“I try as much as possible to push through the constraints I’ve set up for myself, to push as far as possible into something that is very experimental. ”
Renowned artist Hito Steyerl talks gardening, manure, free ports and the joys of working with community
For Black queer organizers in the 1980s and ’90s, creative labour was as important as activist practice, and vice versa
This year's Momenta Biennale in Montreal takes “the life of things” as a theme
The Edmonton-born artist talks about the relationship between music and art, the themes that inform his practice and his new project for the Toronto Biennial of Art
Sandrine Colard, artistic director of the upcoming Lubumbashi Biennale and guest curator of a new exhibition of African photography at the Ryerson Image Centre, discusses the shifting dynamics between female sitters and their photographers
Anne Boyer, Ugly Duckling Presse, 240 pp., $20
A Space, Toronto, January 25 to March 9, 2019
London-based artist Beatrice Gibson talks about motherhood, collectivity and process in her recent project I hope I'm Loud When I'm dead
The influential American artist Carrie Mae Weems talks about museum collections, the art market, art criticism and Black creative practice
On the occasion of a new exhibition at MOCA Toronto, Chantal Akerman's long time collaborator Claire Atherton talks about the technique and processes of editing, and the importance of the late artist's work
In this video they discuss working together and the challenges of collective authorship
With a few weeks left, the rare opportunity to see a survey of Calder’s work in Canada is an occasion for three reflections on science, systems and abstraction
With upcoming performances in Vancouver and Toronto, Naufus Ramírez-Figueroa talks about the multiple locations of his work
Concerns about intimacy, world making, security and survival are necessary to considerations of Black life and how we think about work by Black artists
Black American artist Mickalene Thomas talks about her solo show at the AGO and the challenges of getting Black artists and audiences into major institutions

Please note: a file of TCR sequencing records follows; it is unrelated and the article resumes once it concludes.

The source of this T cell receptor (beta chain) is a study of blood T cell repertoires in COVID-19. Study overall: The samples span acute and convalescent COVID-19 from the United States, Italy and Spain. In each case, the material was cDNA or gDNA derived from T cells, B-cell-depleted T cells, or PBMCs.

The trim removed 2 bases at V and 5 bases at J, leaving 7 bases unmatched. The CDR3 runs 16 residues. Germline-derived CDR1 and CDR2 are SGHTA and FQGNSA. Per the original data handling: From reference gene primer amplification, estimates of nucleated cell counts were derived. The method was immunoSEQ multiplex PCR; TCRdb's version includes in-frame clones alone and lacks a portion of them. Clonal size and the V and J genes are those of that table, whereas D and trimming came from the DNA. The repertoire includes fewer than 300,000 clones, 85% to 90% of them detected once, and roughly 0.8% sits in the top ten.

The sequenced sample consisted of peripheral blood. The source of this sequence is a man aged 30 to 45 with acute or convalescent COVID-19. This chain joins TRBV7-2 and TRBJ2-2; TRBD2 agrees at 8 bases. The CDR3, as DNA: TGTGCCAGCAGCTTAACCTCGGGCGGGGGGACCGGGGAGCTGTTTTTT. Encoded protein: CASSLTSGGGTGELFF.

Kandis Williams talks about the realities, challenges and excitements of being a Black person in the art world
A conversation with curator Jennifer Matotek about Saskatchewan’s summer of public art
The 2018 Liverpool Biennial avoids the spectacular and instead grounds itself in its location’s conversations
Museum of Modern Art, New York, March 31–July 22, 2018
The Toronto-based activist-artist describes his recent drawing project
A Conversation with award-winning author and critic Ben Lerner about his craft, his observations on art, and the peculiarities of the art world
An installation by the prolific Toronto artist was awarded the Frame Prize at Frieze New York this past week.
The Montreal musician talks about her move into the art world and her stance on Afrofuturism.
In her installation, performance and text-based works Meyer queers our assumptions about gender and bodies—especially those usually tied to sports
In Banff, the Governor General’s Award winner discusses her installations on violence against women, human-animal relations and environmental degradation
Caroline Monnet’s solo exhibition “Like Ships in the Night” offers new perspectives on communication
To create a new installation, the Frieze Award–winning artist returned to the small Ontario gallery where she learned about art as a child.
Beckles takes the solemnity of second-wave feminist theory and redeploys it to poke fun at art history and popular culture
The American artist, who is included in a current group exhibition in Toronto, discusses his famed soundsuits, which he began making after the 1991 police beating of Rodney King
A compelling photo-based exhibition in Toronto gathers works that tackle representation and Black masculinity.
The Icelandic ceramicist discusses superstition, invented traditions and rejected knowledge.
Rarely when looking at art do we consider the cost of materials. Sara Cwynar's work broadens our understanding of artistic production.
Black women curators have shaped a distinct conversation—responsive to settler-colonial histories and the unique experiences of the Black diaspora.